CHARLOTTE, NC: On Thursday, the Joe Martin Foundation held its 3rd annual “Live Every Day” ALS fundraising banquet. When it was over, the ALS Fundraiser raised more than $131,000 in the battle against ALS. But there is more to this story than the money that was donated in the on-going war that former New York Yankees first baseman Lou Gehrig brought to the attention of the nation in the mid-1930’s. It also brought to mind the Importance of Family in our lives.
About more than ALS fundraising, this was also about family.
“Family” is defined in several ways, but my favorite is this;
“A social unit consisting of one or more adults together with the children they care for.”
Each individual has several families during the course of their lifetime. Naturally, there is, first and foremost, the family into which a person is born.
In my case, I also had my various baseball families.
Those families changed frequently, of course. From my youth in amateur baseball to high school and then, fortunately into the professional ranks. The strange thing is that it didn’t matter what the level of competition was. Regardless of the sport, there is always a bond where the discipline itself brings people together.
Dwight Clark, the great San Francisco 49er wide receiver and tight-end who recently died from ALS complications, only wanted to be with his former teammates one last time before he passed away. Why? Because they were family.
We have many families in our lives
My broadcast family from the days when I was a local sportscaster at the CBS affiliate in Charlotte, NC was a family. Different than the others, but a family no less.
My church family who brings food, sits with me so my wife can participate in the choir, sings at our softball fundraiser and sends regular greetings in support of my efforts.
And today, I have a new family; the ALS family comprised of loving, caring, giving people who fight daily to defeat a debilitating disease.
The speaker for the Thursday event was supposed to be Chris Combs, a former NC State baseball star who signed a professional contract with the Pittsburgh Pirates before he, too, was diagnosed with ALS. Combs has devotedly raised millions of dollars to fight the disease that robbed him of his dream career and potentially a good chunk of his life.
But the fund-raising was not for him. It was to aid and support others who would follow, future ALS family members.
At the last minute, Combs was unable to speak because ALS had taken his ability to talk loudly and clearly for the brief time he was supposed to be at the podium. In fact, Combs never arrived at the banquet due to complications from a cold which the physical demands of the 120-mile journey from Raleigh to Charlotte rendered impossible.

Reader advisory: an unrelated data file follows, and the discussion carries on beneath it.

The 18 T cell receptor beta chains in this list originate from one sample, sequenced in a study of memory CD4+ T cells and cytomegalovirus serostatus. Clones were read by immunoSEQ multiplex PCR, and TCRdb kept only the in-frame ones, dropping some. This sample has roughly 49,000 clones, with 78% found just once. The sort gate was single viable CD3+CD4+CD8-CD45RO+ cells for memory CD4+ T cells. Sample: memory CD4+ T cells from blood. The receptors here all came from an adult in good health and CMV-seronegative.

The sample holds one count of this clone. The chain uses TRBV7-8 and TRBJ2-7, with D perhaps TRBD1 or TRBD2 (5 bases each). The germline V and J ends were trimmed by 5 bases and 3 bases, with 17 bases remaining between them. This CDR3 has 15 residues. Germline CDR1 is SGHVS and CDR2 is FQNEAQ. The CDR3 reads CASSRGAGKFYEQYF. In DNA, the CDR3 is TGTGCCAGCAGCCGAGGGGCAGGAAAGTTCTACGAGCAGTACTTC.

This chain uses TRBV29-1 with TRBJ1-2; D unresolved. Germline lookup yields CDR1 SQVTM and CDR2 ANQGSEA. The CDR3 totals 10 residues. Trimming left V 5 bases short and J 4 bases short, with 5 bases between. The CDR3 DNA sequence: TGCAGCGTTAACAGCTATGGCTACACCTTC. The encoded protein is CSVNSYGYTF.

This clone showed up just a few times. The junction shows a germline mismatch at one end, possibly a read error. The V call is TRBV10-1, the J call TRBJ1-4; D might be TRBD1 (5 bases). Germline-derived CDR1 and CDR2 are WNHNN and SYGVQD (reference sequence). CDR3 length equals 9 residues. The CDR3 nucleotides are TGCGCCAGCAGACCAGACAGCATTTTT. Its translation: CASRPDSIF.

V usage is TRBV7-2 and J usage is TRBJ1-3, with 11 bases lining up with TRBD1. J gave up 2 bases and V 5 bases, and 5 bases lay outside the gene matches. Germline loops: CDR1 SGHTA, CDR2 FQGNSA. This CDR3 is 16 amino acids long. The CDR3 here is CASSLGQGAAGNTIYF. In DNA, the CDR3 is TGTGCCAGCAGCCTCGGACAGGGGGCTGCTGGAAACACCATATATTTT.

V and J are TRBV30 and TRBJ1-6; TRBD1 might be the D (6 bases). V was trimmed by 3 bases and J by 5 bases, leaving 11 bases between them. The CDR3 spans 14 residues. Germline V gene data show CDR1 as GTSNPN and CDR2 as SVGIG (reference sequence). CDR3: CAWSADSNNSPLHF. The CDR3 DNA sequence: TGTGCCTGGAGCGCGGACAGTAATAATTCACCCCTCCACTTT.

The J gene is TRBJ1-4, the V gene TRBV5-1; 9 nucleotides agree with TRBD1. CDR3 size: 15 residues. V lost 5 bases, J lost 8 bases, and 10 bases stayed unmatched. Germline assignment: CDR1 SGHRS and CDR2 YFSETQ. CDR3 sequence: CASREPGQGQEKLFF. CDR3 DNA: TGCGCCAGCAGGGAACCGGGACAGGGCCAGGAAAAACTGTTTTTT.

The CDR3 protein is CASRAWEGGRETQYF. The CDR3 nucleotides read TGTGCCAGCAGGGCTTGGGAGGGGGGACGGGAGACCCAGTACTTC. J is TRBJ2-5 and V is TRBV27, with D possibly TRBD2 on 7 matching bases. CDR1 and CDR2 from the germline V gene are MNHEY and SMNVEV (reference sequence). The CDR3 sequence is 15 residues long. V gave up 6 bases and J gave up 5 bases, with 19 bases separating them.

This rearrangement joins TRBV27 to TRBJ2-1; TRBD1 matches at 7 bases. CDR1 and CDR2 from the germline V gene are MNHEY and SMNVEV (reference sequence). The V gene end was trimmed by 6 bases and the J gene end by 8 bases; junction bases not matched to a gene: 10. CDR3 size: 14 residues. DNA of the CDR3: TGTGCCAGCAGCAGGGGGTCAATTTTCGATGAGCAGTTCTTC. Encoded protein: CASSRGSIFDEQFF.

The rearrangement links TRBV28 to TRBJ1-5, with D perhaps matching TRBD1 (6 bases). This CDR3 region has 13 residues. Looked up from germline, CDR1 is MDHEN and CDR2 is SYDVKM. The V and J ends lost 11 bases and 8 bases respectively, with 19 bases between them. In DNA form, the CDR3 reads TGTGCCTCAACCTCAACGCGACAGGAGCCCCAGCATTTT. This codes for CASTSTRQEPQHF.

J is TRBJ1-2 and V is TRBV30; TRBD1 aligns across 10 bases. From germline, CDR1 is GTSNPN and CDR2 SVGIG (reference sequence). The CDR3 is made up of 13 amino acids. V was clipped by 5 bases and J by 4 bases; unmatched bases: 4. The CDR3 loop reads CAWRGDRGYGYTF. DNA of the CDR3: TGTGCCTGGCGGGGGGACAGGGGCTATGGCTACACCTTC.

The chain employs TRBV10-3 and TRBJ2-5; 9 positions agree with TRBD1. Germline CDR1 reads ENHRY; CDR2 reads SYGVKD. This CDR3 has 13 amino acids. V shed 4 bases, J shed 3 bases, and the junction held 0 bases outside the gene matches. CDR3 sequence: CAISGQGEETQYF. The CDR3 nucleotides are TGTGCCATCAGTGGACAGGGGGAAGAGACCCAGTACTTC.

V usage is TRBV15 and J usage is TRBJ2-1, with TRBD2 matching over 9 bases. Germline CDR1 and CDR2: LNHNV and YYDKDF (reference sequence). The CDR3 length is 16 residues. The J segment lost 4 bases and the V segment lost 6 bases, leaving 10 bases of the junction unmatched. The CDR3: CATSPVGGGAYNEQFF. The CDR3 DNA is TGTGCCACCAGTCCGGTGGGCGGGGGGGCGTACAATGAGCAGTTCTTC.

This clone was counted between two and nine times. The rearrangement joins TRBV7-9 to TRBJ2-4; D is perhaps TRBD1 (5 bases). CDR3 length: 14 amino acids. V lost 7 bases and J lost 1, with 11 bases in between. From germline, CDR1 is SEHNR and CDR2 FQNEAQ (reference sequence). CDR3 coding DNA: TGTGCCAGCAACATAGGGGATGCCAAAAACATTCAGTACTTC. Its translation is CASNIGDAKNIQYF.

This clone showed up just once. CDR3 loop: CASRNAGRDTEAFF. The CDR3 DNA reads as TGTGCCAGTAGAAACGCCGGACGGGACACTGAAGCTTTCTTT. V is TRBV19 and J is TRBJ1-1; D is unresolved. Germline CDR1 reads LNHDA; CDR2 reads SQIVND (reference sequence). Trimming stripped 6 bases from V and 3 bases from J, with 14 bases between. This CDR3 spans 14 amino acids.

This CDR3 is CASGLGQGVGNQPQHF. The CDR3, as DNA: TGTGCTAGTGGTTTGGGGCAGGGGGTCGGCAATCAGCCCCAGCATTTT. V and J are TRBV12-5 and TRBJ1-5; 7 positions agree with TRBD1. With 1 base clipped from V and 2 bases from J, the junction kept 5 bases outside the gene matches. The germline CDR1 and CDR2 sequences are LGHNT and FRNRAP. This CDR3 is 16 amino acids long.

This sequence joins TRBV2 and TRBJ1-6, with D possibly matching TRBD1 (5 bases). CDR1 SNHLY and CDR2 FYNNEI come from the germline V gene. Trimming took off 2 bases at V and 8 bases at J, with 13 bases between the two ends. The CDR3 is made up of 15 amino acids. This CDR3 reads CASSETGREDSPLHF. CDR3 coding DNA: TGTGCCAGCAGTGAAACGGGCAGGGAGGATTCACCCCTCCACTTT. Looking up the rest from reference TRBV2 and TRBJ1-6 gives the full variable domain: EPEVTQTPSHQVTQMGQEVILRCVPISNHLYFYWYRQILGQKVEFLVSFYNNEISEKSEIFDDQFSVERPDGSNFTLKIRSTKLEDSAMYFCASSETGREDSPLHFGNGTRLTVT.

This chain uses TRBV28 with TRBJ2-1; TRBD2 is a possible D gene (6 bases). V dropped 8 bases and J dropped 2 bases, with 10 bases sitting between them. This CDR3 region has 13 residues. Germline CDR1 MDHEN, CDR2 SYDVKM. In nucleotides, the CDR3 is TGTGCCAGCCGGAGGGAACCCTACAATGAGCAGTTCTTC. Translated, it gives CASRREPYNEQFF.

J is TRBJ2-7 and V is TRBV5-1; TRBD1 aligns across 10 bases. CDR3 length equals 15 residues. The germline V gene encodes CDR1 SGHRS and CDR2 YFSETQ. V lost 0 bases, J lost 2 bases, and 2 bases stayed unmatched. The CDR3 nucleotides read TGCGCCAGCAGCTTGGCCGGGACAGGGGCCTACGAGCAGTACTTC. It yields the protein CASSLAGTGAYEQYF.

Stepping up for family in the fight against ALS with an annual ALS Fundraiser
So, who stepped to the dais? None other than NC State head baseball coach, Elliott Avent, Combs coach during his final years with the Wolfpack.
This was no chore for Avent. It was not a hardship. He did it gladly and willingly to support all of those suffering with ALS. He did it for the Importance of Family. The ALS family. The baseball family and the brotherhood of man.
Avent has taken his baseball team to the NCAA Tournament in 16 of his 21 seasons as head coach, capturing both ACC and National Coach of the Years honors in 2003.
With over 1,000 career victories, one of five active ACC coaches and one of only 15 NCAA Division I coaches to reach that mark, Avent’s team came within one game of advancing to the NCAA Super Regionals in 2017.
None of this was even mentioned on Thursday night, however, because the theme of the banquet was “Heroes Among Us” and Elliot Avent, like so many other “capeless crusaders” who fight on behalf of ALS patients, do not see themselves as heroes.
The Annual Joe Martin Banquet honors ALS heroes
As one who deals daily with ALS, the annual Joe Martin Banquet honored us as “heroes.” Personally, I cannot accept that honor or role. All I did was contract the disease. Anybody can do that.
It doesn’t take a hero to become a victim of something over which you have no control.
No, the true heroes are the caretakers, the wives, the husbands, the relatives, the friends and, of course, the families of those who are afflicted.
In the case of Joe Martin, he was truly a hero. Joe and wife Joan and brother Jim formed the foundation. A foundation that offers so much support and love for people like myself who are able to give so little back.
People like Amy Peacock, Neil Cottrell, Sarah Haydn, unknown names to most, but bigger than life personas for those of us who suffer, they are the true heroes.
People like Chris Combs and Elliott Avent who give of their time to bring a better quality of life to those whose lives are diminished by ALS, they are the heroes.
Family members who diligently drive, cook, listen to heartbreaking stories and who endlessly, tirelessly struggle on in silence. They give their own lives to make a better more comfortable future for ALS sufferers. They, too, are the real heroes.
ALS Awareness and Acceptance
Many who attended the banquet on Thursday discovered for the first time the true devastation ALS brings to a family. The key here is awareness. The money goes for research and aid, but knowing about the disease and how it gradually morphs once healthy people into someone who is no longer independent. Someone who feels broken…that, too, is critically important.
You see, what it really all boils down to is one simple concept; FAMILY.
About the Author:
Bob Taylor is a veteran writer who has traveled throughout the world. Taylor is an award-winning television producer/reporter/anchor before focusing on writing about international events, people, and cultures around the globe.
Taylor is the founder of The Magellan Travel Club (www.MagellanTravelClub.com)
Editors Note: Support Bob’s GoFundMe to give him a hand up